Day 63: June 25, 2019
Destination: CDT Mile 1219.8
Today’s Miles: 13.2
Start Location: CDT Mile 1206.6
Trip Miles: 1008.8
It got cold overnight - below freezing. I woke up with ice on the inside and outside of my tent.
Hawaii and I had agreed to get started at 6:30, and we did. Quetzal and her boyfriend Cargo headed out just before us. I wasn’t feeling very well rested. I slept cold last night for some reason. I think the down in my quilt needs redistributing.
The snow started pretty much right away. I put on my micro spikes and we headed up the “trail.” When I say trail, we are basically lucky if we have footsteps to follow. The trail is gone in a sea of white. Because of the cold night, the snow was nice and crunchy hard to walk on, for the most part.
We climbed and climbed up and things were going really well. I moved carefully up the snowfield as we climbed, conscious of my steps and how I definitely didn’t want to become a human sled down the mountain. The views were gorgeous and we reached the pass at 12,022 feet. Quetzal and Cargo were there and we took a group photo. It didn't turn out very good because of the lighting.
In some ways, Kokomo was like a vacation getaway compared with what would come next. When we left the pass we had to walk along a steep traverse. I held my ice axe on the slope side, just in case I slipped so that I could use it to arrest my slide. I’m not a fan of traverses like this - where you look off to the side and it’s just a slippery drop-off into a snow bowl far below.... But, it was the only way to go and so we went. I also am ok with those kind of traverses from time to time - they are necessary to get from point A to point B.
At the end of the traverse, we had to climb up and over a short vertical lip of snow to get up to Elk Ridge. This made me sweat. To do it, I had to kick into the wall, try to get a good foothold with my spikes, and lean in while ascending. It was hard with the weight of my pack and really important that I not lean back and get off balance. I thought about using my axe, but I just did it with my poles and will power. Hawaii went first and made it up. I didn’t feel like I was going to make it, but I did! I breathed a huge sigh of relief at the top. This was premature....
We were now up on a ridge called Elk Ridge looking down at a valley that lead to the next pass, Searle Pass. Somehow Quetzal and Cargo were already down in the valley. They looked like little ants. Hawaii and I discussed how to get down. We didn’t see their footprints going down. We looked at a couple of routes but were concerned about the depth of snow down there. We then looked up at the ridge line and noticed that there seemed to be a snow-free path along the ridge, and that the ridge seemed to curve its way over towards the pass, miles away. After some discussion, we decided to walk the ridge and see if we could drop into the valley from it.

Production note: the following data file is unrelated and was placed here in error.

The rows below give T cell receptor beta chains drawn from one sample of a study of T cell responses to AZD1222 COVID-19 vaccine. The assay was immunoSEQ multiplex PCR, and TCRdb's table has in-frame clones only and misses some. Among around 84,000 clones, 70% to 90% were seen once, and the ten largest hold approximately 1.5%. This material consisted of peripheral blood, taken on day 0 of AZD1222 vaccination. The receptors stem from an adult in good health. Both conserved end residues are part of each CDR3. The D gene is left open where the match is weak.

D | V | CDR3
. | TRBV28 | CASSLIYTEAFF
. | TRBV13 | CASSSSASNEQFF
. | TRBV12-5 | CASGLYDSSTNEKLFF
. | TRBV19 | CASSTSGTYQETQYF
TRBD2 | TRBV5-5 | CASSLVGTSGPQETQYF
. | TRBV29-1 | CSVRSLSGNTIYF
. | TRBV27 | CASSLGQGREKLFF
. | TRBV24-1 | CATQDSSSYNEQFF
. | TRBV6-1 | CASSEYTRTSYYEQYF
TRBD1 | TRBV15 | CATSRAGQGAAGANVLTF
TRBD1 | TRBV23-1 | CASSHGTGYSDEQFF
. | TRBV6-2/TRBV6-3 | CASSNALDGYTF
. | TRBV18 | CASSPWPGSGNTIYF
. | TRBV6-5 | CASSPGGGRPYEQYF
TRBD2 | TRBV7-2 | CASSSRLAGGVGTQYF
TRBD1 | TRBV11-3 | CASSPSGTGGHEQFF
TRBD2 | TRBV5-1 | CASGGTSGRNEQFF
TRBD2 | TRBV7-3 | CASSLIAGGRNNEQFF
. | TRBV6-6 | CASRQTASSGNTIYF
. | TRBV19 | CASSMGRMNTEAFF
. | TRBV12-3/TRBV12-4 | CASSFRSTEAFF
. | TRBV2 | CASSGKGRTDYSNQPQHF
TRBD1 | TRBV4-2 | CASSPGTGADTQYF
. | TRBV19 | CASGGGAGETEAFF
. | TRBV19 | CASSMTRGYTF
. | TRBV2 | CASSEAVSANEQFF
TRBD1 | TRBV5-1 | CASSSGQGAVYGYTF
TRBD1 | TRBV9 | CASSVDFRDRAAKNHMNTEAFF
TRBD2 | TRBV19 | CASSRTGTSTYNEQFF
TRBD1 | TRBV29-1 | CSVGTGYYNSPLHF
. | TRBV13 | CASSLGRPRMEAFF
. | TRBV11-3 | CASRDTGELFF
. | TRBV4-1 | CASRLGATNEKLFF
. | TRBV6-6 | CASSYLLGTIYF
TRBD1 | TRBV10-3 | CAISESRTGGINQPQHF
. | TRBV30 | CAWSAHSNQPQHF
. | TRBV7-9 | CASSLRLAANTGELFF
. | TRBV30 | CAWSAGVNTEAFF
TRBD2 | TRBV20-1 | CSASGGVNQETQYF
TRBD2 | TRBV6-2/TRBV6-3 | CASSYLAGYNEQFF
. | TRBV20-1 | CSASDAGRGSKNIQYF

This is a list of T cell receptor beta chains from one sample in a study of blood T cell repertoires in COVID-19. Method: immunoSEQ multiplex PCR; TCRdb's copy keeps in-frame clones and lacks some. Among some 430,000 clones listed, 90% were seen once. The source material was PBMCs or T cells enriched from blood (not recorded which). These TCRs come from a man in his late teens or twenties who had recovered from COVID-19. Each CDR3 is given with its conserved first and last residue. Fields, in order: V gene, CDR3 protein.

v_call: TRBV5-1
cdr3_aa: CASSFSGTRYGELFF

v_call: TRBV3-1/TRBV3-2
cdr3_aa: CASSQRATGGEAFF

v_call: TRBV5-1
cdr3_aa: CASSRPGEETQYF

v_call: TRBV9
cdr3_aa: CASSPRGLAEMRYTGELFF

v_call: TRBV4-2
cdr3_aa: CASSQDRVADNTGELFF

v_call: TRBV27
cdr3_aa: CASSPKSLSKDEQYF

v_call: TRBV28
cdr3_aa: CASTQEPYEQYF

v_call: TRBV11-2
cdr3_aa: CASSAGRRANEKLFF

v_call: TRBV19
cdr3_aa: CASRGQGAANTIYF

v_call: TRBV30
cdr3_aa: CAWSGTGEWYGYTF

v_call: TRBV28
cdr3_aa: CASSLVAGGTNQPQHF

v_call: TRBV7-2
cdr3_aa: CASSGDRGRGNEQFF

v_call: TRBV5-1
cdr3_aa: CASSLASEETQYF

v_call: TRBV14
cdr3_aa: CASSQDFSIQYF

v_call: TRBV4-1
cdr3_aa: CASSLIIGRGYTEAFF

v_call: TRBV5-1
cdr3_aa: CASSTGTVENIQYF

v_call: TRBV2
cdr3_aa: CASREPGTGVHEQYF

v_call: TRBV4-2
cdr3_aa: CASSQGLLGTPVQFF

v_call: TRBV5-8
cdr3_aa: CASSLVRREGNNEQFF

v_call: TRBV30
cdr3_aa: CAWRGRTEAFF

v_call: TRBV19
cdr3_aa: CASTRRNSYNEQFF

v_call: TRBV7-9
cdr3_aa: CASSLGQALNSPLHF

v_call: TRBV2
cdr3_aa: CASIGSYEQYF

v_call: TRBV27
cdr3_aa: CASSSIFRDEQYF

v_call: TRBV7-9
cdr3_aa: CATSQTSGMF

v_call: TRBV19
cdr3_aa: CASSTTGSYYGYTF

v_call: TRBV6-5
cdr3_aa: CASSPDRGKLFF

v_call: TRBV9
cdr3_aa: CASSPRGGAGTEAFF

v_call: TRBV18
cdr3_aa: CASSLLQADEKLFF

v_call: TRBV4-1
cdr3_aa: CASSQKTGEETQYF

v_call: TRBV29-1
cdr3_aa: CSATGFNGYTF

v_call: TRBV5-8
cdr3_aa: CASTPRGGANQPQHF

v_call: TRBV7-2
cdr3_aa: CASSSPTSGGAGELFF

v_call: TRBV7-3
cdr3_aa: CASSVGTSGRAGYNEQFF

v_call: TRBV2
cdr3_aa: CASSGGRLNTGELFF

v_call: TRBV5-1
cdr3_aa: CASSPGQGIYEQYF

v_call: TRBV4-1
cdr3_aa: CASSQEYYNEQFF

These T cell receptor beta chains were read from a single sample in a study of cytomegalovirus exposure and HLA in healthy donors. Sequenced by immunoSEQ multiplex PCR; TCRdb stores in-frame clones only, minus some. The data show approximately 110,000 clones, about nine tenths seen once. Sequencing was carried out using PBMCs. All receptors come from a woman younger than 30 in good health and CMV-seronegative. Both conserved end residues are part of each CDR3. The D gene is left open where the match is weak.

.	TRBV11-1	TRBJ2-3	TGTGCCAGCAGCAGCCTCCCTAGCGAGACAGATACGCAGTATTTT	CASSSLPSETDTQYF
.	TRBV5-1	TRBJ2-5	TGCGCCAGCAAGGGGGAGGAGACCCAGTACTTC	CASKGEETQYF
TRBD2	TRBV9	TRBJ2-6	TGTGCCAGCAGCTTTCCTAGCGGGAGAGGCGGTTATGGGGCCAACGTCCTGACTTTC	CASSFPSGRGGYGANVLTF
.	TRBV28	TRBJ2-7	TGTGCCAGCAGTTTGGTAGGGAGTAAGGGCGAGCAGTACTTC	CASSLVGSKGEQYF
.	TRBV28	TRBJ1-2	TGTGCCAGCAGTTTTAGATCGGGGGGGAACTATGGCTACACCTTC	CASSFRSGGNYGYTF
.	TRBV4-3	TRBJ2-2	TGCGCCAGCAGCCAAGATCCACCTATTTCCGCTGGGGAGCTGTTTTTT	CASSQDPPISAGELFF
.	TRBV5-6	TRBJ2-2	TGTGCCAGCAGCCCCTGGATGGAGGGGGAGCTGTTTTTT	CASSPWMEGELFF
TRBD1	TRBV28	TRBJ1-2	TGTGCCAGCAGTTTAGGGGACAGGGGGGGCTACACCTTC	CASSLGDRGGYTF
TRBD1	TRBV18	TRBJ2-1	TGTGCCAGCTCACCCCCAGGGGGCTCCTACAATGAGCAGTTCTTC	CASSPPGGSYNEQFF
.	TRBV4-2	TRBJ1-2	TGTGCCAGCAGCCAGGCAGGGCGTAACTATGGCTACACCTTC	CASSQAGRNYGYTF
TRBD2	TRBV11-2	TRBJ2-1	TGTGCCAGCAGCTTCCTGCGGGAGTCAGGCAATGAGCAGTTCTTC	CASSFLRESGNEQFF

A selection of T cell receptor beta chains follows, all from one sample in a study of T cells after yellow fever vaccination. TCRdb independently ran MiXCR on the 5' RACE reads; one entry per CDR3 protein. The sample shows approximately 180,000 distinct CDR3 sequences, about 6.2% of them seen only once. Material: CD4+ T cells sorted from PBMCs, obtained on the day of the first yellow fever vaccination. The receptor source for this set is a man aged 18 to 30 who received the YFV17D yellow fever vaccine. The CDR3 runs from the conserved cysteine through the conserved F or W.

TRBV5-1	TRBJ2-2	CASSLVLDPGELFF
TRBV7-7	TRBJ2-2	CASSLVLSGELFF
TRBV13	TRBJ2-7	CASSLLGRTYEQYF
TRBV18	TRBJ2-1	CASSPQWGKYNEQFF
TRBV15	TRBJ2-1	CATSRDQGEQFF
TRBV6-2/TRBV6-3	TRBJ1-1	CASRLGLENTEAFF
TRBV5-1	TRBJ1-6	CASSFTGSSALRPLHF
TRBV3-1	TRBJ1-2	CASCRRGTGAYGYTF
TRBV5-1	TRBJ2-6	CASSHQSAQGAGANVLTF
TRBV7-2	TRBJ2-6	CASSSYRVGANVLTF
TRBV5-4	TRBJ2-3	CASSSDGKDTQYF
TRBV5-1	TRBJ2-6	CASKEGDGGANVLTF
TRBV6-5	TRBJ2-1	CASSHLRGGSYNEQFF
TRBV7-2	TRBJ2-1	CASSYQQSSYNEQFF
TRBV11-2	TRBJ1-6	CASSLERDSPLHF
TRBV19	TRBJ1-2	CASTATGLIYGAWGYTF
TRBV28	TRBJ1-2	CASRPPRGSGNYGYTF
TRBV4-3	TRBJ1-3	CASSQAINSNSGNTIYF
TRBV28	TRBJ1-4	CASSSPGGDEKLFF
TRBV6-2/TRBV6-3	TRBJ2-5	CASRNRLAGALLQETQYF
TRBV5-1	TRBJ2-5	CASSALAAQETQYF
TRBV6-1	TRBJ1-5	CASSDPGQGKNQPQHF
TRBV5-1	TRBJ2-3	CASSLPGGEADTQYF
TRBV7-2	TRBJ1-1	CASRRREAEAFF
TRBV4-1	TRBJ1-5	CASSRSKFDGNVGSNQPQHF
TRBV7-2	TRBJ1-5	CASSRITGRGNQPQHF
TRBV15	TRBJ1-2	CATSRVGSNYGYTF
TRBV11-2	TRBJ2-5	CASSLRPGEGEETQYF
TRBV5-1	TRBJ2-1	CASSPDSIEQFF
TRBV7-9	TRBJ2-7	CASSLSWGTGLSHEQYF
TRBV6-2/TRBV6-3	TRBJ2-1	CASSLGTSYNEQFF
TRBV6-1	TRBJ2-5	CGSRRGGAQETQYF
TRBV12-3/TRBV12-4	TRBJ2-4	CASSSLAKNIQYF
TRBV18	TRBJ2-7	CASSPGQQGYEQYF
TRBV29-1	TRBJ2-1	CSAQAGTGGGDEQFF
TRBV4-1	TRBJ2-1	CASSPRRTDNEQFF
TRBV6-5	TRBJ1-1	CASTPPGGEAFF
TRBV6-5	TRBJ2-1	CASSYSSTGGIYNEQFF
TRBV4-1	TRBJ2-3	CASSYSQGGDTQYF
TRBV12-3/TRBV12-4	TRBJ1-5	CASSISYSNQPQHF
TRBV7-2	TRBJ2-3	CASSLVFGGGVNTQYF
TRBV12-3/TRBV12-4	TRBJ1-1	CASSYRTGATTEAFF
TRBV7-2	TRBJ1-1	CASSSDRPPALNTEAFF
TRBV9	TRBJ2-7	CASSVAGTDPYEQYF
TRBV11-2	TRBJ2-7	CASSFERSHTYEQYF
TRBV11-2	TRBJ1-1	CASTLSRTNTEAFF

We walked and walked and followed footsteps for a while. We stopped often to assess the situation, and ultimately couldn’t find a good way to get down to the valley. The valley side of the ridge was lined with snow cornices in many places, or lips of snow that we couldn’t see over. We decided to keep walking the ridge, hoping it would give us an exit point toward the end where we could then bushwhack and post hole our way back to the trail.
We continued to follow the ridge, climbing sometimes over loose rock and snow patches. I saw a few red marmots and heard pika chirping. We had to walk over a few kind of scary snowfields that connected two pieces of the ridge, and hike around steep, loose rock piles to continue our mission. But we did it. It all came to a sad end, however, when the ridge ended in a towering, steep mountain covered in snow. We wouldn’t be able to get past or over that one. We had walked all of that way for nothing!
We had already passed Searle Pass at this point. We were above it and couldn’t get down to it. We now had no choice but to backtrack. Meanwhile, the clock was ticking as the sun made the snow softer and harder to walk on. We climbed back over the loose rock and went back across the sketchy snowfields. We then continued on the friendlier parts of the ridge. Neither of us was in a good place at that point. We knew that going back we would still have to find a way down into the valley and that we would likely have a harder time now with the post holing. I was a bit ahead of Hawaii when I turned around and saw her walk over looking off the ridge toward the valley. She then disappeared walking on the snow towards the edge. We had looked at this spot before as a potential way down, but it was pretty sketchy.